Mandatory voting is a great idea
It has surely escaped your notice that Australia is staging a national election on Sept. 7. I mention this only because the Aussies have a creative way of ensuring that the election results truly reflect the will of the people. They do this by mandating that every adult citizen show up to vote.
We should do that.
Yeah I know, it would never happen here. Mandatory voting would require a constitutional amendment, and since America is invariably Number One in every way, we'd never ever deign to adopt an idea popularized by another western democracy. But a boy can dream, right?
And this is a perfect time for a late-summer reverie because not much is happening in domestic politics. Congress is taking a long break from doing nothing, and the ostensibly big stories are rather small. The Missouri rodeo clown who wears an Obama mask got invited to ply his trade in Texas, a Hooters restaurant in San Diego is refusing to serve Mayor Bob Filner (the chain that markets boobs and butts apparently draws the line at groping), 20 Tea Party groups have crafted a letter that declares (I swear this is true) that "our great nation can no longer afford compromise and bipartisanship"—that kind of dross.
So what the heck, let's just play today with the notion of mandatory voting. Thirty-one countries have it; roughly half back it up with enforcement power. Australia is Exhibit A. You show up to vote—or you get in trouble. According to the rules, all abstainers are required to tell the Australian Electoral Commission why they didn't vote—either that, or pay a fine (roughly $20). If abstainers fail to respond within 21 days, they could wind up in court with a stiffer fine (roughly $50).
Australia has enforced this policy since 1925. Ever since, the turnout rate in national Aussie elections (participating voters, as a share of the voting-age population) has averaged a whopping 95 percent. That's a tad better than the turnout rate in U.S. presidential elections. We've lately averaged 57 percent; as recently as 1996, it was 49 percent. We did manage to top 60 percent in each of the five elections between 1952 and 1968, but it hasn't happened since.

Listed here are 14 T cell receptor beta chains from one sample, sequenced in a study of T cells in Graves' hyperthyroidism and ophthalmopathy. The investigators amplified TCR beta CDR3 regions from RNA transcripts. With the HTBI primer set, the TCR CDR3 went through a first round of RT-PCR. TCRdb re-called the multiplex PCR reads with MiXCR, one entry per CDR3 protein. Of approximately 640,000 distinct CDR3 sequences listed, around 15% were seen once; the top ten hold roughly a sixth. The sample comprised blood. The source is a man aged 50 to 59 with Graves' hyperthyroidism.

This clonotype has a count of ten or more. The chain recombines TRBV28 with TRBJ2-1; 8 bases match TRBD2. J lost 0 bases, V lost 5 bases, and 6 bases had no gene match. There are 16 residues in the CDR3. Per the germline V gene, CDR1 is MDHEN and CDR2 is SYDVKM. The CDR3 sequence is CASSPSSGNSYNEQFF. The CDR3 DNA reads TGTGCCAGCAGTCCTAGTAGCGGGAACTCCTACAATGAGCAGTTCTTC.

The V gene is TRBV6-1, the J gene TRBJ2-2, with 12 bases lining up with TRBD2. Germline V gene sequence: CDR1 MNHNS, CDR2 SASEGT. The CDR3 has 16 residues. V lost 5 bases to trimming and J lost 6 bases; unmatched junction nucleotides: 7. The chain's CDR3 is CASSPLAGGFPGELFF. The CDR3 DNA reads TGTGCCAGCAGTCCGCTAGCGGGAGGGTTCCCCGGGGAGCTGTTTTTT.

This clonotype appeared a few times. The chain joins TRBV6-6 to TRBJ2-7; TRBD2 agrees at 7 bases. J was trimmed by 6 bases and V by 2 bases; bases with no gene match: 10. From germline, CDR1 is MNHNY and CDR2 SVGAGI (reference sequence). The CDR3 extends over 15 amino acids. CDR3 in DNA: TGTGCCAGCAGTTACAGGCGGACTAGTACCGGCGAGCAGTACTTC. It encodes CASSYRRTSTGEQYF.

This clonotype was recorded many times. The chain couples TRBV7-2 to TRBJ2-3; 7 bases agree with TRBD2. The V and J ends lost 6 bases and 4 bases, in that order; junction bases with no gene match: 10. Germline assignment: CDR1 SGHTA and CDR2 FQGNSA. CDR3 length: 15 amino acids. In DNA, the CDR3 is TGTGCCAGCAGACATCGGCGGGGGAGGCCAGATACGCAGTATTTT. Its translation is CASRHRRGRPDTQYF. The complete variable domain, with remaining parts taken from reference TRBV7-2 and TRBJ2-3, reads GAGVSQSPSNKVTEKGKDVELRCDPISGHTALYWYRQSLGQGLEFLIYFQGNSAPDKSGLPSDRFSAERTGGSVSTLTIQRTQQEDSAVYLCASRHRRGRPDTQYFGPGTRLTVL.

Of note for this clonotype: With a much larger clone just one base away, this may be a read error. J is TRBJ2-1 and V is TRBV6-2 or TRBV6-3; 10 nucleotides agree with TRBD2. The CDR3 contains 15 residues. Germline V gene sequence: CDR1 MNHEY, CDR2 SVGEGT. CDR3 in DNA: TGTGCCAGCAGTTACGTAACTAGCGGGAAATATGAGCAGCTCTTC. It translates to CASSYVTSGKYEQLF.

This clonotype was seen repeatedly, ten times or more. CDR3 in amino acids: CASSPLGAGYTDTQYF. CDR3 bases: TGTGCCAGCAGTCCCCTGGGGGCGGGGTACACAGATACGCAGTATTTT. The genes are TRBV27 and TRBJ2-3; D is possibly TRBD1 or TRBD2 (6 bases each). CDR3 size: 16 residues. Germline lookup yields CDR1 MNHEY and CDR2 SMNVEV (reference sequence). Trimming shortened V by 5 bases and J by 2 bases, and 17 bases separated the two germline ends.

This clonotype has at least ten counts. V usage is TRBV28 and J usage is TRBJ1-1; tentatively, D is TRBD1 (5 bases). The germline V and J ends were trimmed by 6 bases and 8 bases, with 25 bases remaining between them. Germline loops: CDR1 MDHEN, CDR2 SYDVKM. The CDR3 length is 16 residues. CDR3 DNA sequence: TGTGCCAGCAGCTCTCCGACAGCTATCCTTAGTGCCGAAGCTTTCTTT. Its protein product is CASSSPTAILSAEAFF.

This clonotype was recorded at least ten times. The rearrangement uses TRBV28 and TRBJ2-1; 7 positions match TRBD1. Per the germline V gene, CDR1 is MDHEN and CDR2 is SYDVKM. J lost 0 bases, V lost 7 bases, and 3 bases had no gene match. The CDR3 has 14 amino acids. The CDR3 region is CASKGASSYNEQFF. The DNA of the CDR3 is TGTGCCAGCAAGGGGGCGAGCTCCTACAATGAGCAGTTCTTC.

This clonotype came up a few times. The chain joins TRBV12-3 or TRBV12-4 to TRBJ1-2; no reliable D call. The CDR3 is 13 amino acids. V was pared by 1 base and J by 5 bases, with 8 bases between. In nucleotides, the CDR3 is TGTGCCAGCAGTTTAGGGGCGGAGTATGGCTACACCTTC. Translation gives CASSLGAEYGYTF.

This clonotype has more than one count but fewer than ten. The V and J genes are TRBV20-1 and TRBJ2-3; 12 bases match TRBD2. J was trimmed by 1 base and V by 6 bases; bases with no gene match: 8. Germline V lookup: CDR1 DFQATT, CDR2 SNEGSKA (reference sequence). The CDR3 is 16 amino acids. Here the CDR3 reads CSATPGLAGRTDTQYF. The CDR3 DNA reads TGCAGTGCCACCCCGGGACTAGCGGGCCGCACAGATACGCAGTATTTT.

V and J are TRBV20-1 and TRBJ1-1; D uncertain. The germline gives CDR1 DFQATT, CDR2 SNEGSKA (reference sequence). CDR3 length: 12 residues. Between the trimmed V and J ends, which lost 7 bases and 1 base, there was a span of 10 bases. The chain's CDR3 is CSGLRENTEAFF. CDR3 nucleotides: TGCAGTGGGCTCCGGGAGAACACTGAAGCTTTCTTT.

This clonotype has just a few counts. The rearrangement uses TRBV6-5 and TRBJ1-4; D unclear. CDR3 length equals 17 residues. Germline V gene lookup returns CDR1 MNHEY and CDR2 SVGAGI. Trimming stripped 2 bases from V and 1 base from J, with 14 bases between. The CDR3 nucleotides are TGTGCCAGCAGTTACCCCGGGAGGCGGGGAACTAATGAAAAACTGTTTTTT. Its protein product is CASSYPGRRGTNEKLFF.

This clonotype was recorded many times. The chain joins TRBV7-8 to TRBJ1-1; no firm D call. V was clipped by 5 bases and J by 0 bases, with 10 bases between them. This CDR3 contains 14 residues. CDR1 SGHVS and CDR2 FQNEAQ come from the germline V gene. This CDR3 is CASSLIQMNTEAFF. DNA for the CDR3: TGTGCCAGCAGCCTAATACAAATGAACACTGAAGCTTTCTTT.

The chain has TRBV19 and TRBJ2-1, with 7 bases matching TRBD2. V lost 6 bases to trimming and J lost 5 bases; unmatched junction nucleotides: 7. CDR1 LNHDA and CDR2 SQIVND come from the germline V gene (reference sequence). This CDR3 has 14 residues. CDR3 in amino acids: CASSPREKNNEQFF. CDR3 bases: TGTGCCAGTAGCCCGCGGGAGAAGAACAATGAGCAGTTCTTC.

Granted, it's widely deemed un-American to force Americans to do just about anything (although, as political scholar and ex-Clinton White House aide William Galston has argued, "Jury duty is mandatory—why not voting?"). It's widely assumed that we should have the freedom to take our freedom for granted. But just imagine the possibilities:
If virtually all Americans voted, the ideological partisans in the electorate would have less clout. The way things work now, a typical candidate (goaded by the strategists) tries to maximize turnout from his or her base, and tries to minimize turnout from the opponent's base. This is done by pandering to one's own base and running negative attack ads that dampen enthusiasm within the opponent's base.
As a result, middle-of-the-road, non-ideological Americans get turned off and ignored. So they stay home on election day, in disproportionate numbers. Political scientist Alan Abramowitz says in his book "The Disappearing Center" that ideologically polarized Americans are more motivated to vote than the folks in the middle.
But in Australia, as political scholars Norman Ornstein and Thomas Mann pointed out recently: "[T]he way to gain votes does not come from working the base to a fever pitch. [It comes] from persuading the centrists—the same kinds of voters who are increasingly left out of the American political process. In Australia, a candidate appealing to the extremes is destined for failure."
National leaders in Australia are therefore elected by virtually the entire adult population, across the board, reflecting the aggregate will of the people ... as opposed to the American way—which involves only half the adult population, with ideological over-representation.
And just imagine the other perks of compulsory voting (because all we can do is imagine). For starters, the two parties and the well-heeled special interest groups would no longer need to raise and spend tens of millions of dollars to gin up voter turnout (no more labor union phone banks, no more Koch Brothers stealth money) because the voters would be pre-ginned.
But here's the real clincher: Compulsory voting—the notion that casting a ballot is a civic responsibility and societal obligation—would effectively torpedo the far-flung Republican mission to hinder certain categories of people from voting.
Which is why the Republicans would never endorse such an idea. Oh well, it's back to August. What's that rodeo clown up to?
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